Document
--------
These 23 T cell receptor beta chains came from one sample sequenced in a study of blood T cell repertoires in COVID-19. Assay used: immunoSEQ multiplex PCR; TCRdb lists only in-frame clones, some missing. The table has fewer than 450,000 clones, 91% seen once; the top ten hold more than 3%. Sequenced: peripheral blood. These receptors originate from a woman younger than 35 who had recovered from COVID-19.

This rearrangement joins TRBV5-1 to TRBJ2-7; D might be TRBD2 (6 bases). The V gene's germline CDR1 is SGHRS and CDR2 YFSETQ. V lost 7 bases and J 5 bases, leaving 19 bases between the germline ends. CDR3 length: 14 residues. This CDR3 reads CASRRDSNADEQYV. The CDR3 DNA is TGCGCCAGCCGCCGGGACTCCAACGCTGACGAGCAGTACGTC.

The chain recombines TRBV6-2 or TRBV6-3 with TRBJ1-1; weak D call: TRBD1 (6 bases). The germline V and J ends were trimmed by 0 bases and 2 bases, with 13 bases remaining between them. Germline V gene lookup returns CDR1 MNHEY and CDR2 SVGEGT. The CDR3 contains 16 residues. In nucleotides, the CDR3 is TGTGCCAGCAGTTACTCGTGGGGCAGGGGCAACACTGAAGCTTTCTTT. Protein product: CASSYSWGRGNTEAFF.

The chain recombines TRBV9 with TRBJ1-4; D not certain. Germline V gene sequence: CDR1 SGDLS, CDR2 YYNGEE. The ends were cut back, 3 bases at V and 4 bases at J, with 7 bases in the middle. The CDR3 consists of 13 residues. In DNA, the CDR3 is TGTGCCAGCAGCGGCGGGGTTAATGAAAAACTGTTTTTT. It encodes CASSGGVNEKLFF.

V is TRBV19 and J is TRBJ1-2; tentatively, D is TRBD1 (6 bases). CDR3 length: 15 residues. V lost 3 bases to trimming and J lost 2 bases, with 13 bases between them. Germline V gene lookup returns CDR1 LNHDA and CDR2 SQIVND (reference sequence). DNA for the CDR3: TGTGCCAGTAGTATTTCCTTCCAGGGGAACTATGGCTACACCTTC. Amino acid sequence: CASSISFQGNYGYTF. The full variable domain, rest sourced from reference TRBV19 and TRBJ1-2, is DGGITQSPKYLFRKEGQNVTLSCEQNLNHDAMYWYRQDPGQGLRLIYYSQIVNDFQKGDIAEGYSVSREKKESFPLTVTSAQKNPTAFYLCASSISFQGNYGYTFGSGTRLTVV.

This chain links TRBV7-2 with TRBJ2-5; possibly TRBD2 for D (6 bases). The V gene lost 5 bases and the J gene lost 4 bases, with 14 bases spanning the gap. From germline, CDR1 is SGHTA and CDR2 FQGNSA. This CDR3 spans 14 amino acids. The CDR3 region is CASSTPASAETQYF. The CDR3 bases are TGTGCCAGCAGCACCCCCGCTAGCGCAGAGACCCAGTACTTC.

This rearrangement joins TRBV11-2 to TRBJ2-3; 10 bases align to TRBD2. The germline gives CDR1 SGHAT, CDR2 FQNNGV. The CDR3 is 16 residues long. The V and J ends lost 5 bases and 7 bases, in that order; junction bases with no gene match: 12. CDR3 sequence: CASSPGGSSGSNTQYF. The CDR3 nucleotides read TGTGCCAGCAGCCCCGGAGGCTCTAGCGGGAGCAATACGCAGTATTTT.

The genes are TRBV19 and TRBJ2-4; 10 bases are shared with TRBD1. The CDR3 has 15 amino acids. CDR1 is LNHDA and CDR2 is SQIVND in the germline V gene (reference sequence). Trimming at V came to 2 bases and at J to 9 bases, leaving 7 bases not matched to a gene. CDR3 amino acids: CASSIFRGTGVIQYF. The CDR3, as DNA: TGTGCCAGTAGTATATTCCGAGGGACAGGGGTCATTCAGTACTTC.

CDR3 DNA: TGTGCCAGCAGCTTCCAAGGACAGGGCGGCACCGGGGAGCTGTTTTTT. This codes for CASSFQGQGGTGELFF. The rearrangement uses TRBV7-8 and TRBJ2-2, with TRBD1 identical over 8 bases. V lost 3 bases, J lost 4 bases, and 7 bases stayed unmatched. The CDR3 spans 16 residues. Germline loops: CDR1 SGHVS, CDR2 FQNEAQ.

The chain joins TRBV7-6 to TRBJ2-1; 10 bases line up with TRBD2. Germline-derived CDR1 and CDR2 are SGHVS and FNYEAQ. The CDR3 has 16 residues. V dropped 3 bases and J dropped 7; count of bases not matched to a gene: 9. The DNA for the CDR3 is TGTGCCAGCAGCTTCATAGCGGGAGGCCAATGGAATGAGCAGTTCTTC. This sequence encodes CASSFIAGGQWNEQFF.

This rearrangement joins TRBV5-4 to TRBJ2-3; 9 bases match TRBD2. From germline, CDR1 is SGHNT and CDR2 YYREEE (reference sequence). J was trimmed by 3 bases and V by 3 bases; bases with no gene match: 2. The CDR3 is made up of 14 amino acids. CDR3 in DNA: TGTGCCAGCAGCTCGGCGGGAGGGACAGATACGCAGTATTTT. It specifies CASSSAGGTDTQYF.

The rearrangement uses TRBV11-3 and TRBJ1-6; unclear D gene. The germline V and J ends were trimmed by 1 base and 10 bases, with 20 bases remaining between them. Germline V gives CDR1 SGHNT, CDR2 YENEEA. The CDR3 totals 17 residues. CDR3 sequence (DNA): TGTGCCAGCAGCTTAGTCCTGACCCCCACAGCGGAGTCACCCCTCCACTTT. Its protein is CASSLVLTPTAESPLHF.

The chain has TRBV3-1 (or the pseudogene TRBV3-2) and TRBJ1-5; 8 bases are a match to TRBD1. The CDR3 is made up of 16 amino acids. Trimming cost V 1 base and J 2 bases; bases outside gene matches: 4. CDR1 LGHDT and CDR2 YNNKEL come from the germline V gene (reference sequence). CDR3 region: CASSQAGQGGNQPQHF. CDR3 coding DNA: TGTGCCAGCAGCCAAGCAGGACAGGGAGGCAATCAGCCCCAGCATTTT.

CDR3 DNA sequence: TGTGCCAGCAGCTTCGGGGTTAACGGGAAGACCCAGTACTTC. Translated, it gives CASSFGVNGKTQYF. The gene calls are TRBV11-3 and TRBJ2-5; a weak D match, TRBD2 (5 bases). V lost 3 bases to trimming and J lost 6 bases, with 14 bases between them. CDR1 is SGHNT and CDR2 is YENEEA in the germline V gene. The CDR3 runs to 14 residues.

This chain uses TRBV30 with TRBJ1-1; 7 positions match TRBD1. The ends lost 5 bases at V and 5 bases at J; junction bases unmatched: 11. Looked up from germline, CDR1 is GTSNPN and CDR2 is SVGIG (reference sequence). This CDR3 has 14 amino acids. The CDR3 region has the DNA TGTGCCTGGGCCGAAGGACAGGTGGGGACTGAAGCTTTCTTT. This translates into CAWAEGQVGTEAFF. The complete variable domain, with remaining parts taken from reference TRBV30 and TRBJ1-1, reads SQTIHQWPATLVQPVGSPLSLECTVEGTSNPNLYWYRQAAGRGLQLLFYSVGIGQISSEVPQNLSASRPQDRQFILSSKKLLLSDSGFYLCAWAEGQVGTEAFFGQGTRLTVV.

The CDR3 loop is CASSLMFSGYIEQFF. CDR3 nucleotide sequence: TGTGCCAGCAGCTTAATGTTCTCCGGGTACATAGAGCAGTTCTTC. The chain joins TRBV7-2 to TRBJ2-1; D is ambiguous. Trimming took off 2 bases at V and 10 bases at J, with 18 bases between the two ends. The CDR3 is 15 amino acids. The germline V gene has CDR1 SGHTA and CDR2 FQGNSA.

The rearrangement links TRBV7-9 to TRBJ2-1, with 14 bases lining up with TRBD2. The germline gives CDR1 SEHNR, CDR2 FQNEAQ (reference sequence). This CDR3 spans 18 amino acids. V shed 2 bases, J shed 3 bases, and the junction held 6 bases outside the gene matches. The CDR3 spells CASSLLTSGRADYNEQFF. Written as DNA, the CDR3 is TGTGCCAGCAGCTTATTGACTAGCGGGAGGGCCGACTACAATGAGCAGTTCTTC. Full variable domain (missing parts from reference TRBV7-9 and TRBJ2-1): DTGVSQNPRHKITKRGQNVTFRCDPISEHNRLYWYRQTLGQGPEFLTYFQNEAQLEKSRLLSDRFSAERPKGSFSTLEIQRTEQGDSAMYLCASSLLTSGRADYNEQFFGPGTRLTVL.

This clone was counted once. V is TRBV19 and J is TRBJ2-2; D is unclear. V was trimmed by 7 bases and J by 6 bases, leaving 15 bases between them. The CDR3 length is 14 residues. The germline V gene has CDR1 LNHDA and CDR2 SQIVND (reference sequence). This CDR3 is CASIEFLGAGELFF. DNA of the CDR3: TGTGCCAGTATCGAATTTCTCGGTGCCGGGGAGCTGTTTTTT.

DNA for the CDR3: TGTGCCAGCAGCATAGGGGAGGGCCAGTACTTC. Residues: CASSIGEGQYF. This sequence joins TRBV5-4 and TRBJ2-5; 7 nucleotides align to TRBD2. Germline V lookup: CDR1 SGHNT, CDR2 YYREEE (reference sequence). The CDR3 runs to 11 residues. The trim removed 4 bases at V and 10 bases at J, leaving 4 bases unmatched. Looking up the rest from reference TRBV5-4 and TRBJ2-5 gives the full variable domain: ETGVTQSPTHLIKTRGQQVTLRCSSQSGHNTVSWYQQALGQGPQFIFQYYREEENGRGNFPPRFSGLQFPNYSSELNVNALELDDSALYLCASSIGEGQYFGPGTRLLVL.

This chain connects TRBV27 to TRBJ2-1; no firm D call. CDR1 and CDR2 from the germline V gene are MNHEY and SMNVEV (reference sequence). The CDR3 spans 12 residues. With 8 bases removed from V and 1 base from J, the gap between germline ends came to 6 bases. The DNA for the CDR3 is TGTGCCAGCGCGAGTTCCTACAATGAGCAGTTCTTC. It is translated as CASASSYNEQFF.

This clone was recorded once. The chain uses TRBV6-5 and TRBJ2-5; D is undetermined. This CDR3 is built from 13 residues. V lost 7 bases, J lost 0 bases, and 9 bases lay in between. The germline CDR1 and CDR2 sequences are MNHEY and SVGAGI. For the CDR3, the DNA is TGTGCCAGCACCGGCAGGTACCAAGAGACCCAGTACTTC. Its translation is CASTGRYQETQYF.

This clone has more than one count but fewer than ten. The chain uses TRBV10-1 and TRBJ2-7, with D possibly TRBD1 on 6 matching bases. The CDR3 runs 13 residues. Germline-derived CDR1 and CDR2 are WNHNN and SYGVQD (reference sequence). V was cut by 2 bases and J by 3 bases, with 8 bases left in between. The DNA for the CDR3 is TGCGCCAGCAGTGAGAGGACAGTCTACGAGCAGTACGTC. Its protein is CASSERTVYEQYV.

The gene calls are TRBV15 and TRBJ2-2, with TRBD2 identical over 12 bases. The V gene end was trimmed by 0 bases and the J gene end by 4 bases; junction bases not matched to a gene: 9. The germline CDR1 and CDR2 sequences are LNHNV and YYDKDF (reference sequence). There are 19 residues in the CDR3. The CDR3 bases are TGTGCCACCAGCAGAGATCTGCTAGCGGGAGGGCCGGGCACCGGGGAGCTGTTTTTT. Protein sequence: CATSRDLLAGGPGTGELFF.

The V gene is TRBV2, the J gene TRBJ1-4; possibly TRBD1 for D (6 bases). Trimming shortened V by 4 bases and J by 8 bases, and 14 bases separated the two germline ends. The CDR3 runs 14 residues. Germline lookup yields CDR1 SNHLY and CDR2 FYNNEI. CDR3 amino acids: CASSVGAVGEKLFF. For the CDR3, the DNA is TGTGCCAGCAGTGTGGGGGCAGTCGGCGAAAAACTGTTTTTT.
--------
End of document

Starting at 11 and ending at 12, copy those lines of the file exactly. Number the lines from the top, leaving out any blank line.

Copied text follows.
This rearrangement joins TRBV5-4 to TRBJ2-3; 9 bases match TRBD2. From germline, CDR1 is SGHNT and CDR2 YYREEE (reference sequence). J was trimmed by 3 bases and V by 3 bases; bases with no gene match: 2. The CDR3 is made up of 14 amino acids. CDR3 in DNA: TGTGCCAGCAGCTCGGCGGGAGGGACAGATACGCAGTATTTT. It specifies CASSSAGGTDTQYF.

The rearrangement uses TRBV11-3 and TRBJ1-6; unclear D gene. The germline V and J ends were trimmed by 1 base and 10 bases, with 20 bases remaining between them. Germline V gives CDR1 SGHNT, CDR2 YENEEA. The CDR3 totals 17 residues. CDR3 sequence (DNA): TGTGCCAGCAGCTTAGTCCTGACCCCCACAGCGGAGTCACCCCTCCACTTT. Its protein is CASSLVLTPTAESPLHF.